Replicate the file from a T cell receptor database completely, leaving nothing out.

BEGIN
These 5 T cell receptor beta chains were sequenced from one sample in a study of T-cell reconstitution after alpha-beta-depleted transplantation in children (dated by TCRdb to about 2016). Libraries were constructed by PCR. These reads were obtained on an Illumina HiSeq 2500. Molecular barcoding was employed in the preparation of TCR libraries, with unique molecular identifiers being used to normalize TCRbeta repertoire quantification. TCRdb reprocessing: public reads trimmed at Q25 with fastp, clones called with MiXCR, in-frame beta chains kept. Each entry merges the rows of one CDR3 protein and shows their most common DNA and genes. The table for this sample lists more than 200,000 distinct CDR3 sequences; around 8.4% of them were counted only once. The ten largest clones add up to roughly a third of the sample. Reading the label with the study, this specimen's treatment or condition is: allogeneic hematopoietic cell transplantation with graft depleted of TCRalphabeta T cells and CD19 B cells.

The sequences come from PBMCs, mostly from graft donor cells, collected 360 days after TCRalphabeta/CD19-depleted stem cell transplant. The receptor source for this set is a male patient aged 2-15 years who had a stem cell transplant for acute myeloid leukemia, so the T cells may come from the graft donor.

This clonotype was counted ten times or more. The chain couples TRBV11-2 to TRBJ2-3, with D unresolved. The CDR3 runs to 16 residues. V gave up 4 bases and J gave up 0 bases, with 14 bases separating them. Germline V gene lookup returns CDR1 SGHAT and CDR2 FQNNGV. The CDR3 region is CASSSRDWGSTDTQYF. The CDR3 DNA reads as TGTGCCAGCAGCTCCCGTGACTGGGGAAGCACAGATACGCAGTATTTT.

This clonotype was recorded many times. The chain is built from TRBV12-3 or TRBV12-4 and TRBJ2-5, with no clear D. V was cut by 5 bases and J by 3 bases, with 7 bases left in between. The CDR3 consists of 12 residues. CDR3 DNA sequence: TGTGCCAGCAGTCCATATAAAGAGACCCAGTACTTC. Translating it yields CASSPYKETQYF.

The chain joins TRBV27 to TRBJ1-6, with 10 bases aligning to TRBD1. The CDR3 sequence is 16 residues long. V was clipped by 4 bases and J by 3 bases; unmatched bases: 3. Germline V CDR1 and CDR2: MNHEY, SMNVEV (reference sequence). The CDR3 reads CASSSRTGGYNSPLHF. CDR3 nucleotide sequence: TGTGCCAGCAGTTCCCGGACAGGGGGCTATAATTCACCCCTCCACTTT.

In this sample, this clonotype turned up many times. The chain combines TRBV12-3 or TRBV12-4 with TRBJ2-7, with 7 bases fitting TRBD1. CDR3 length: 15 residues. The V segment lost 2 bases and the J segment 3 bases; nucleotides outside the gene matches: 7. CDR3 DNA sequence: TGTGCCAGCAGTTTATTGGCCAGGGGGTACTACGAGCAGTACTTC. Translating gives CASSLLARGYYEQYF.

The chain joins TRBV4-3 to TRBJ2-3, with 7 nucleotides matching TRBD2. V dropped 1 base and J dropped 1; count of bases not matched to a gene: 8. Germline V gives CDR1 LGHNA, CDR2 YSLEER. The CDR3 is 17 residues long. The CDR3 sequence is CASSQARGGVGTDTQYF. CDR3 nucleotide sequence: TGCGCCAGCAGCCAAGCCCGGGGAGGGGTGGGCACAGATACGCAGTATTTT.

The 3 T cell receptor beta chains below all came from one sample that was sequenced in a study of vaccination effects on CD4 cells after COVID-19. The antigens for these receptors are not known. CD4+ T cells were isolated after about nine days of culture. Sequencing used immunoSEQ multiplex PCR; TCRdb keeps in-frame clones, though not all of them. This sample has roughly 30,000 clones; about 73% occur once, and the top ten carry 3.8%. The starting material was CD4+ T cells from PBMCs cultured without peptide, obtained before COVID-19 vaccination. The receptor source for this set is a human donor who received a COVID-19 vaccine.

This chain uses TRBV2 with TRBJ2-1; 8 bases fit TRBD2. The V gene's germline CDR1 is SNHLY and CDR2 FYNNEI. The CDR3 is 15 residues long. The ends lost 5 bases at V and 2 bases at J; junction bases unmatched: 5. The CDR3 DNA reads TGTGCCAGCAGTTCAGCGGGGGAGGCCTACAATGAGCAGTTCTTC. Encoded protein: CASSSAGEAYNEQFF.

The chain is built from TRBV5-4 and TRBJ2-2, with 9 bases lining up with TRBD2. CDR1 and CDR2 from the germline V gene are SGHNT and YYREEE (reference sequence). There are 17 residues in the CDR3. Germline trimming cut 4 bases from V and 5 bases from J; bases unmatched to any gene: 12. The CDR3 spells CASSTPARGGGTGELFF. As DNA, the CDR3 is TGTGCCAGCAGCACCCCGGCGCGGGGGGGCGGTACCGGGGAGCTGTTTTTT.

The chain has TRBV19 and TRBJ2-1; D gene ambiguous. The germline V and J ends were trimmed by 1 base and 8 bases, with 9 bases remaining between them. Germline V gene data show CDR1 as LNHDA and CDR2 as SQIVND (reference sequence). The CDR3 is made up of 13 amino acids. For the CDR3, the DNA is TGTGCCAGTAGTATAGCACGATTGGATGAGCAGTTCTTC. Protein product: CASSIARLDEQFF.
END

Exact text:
These 5 T cell receptor beta chains were sequenced from one sample in a study of T-cell reconstitution after alpha-beta-depleted transplantation in children (dated by TCRdb to about 2016). Libraries were constructed by PCR. These reads were obtained on an Illumina HiSeq 2500. Molecular barcoding was employed in the preparation of TCR libraries, with unique molecular identifiers being used to normalize TCRbeta repertoire quantification. TCRdb reprocessing: public reads trimmed at Q25 with fastp, clones called with MiXCR, in-frame beta chains kept. Each entry merges the rows of one CDR3 protein and shows their most common DNA and genes. The table for this sample lists more than 200,000 distinct CDR3 sequences; around 8.4% of them were counted only once. The ten largest clones add up to roughly a third of the sample. Reading the label with the study, this specimen's treatment or condition is: allogeneic hematopoietic cell transplantation with graft depleted of TCRalphabeta T cells and CD19 B cells.

The sequences come from PBMCs, mostly from graft donor cells, collected 360 days after TCRalphabeta/CD19-depleted stem cell transplant. The receptor source for this set is a male patient aged 2-15 years who had a stem cell transplant for acute myeloid leukemia, so the T cells may come from the graft donor.

This clonotype was counted ten times or more. The chain couples TRBV11-2 to TRBJ2-3, with D unresolved. The CDR3 runs to 16 residues. V gave up 4 bases and J gave up 0 bases, with 14 bases separating them. Germline V gene lookup returns CDR1 SGHAT and CDR2 FQNNGV. The CDR3 region is CASSSRDWGSTDTQYF. The CDR3 DNA reads as TGTGCCAGCAGCTCCCGTGACTGGGGAAGCACAGATACGCAGTATTTT.

This clonotype was recorded many times. The chain is built from TRBV12-3 or TRBV12-4 and TRBJ2-5, with no clear D. V was cut by 5 bases and J by 3 bases, with 7 bases left in between. The CDR3 consists of 12 residues. CDR3 DNA sequence: TGTGCCAGCAGTCCATATAAAGAGACCCAGTACTTC. Translating it yields CASSPYKETQYF.

The chain joins TRBV27 to TRBJ1-6, with 10 bases aligning to TRBD1. The CDR3 sequence is 16 residues long. V was clipped by 4 bases and J by 3 bases; unmatched bases: 3. Germline V CDR1 and CDR2: MNHEY, SMNVEV (reference sequence). The CDR3 reads CASSSRTGGYNSPLHF. CDR3 nucleotide sequence: TGTGCCAGCAGTTCCCGGACAGGGGGCTATAATTCACCCCTCCACTTT.

In this sample, this clonotype turned up many times. The chain combines TRBV12-3 or TRBV12-4 with TRBJ2-7, with 7 bases fitting TRBD1. CDR3 length: 15 residues. The V segment lost 2 bases and the J segment 3 bases; nucleotides outside the gene matches: 7. CDR3 DNA sequence: TGTGCCAGCAGTTTATTGGCCAGGGGGTACTACGAGCAGTACTTC. Translating gives CASSLLARGYYEQYF.

The chain joins TRBV4-3 to TRBJ2-3, with 7 nucleotides matching TRBD2. V dropped 1 base and J dropped 1; count of bases not matched to a gene: 8. Germline V gives CDR1 LGHNA, CDR2 YSLEER. The CDR3 is 17 residues long. The CDR3 sequence is CASSQARGGVGTDTQYF. CDR3 nucleotide sequence: TGCGCCAGCAGCCAAGCCCGGGGAGGGGTGGGCACAGATACGCAGTATTTT.

The 3 T cell receptor beta chains below all came from one sample that was sequenced in a study of vaccination effects on CD4 cells after COVID-19. The antigens for these receptors are not known. CD4+ T cells were isolated after about nine days of culture. Sequencing used immunoSEQ multiplex PCR; TCRdb keeps in-frame clones, though not all of them. This sample has roughly 30,000 clones; about 73% occur once, and the top ten carry 3.8%. The starting material was CD4+ T cells from PBMCs cultured without peptide, obtained before COVID-19 vaccination. The receptor source for this set is a human donor who received a COVID-19 vaccine.

This chain uses TRBV2 with TRBJ2-1; 8 bases fit TRBD2. The V gene's germline CDR1 is SNHLY and CDR2 FYNNEI. The CDR3 is 15 residues long. The ends lost 5 bases at V and 2 bases at J; junction bases unmatched: 5. The CDR3 DNA reads TGTGCCAGCAGTTCAGCGGGGGAGGCCTACAATGAGCAGTTCTTC. Encoded protein: CASSSAGEAYNEQFF.

The chain is built from TRBV5-4 and TRBJ2-2, with 9 bases lining up with TRBD2. CDR1 and CDR2 from the germline V gene are SGHNT and YYREEE (reference sequence). There are 17 residues in the CDR3. Germline trimming cut 4 bases from V and 5 bases from J; bases unmatched to any gene: 12. The CDR3 spells CASSTPARGGGTGELFF. As DNA, the CDR3 is TGTGCCAGCAGCACCCCGGCGCGGGGGGGCGGTACCGGGGAGCTGTTTTTT.

The chain has TRBV19 and TRBJ2-1; D gene ambiguous. The germline V and J ends were trimmed by 1 base and 8 bases, with 9 bases remaining between them. Germline V gene data show CDR1 as LNHDA and CDR2 as SQIVND (reference sequence). The CDR3 is made up of 13 amino acids. For the CDR3, the DNA is TGTGCCAGTAGTATAGCACGATTGGATGAGCAGTTCTTC. Protein product: CASSIARLDEQFF.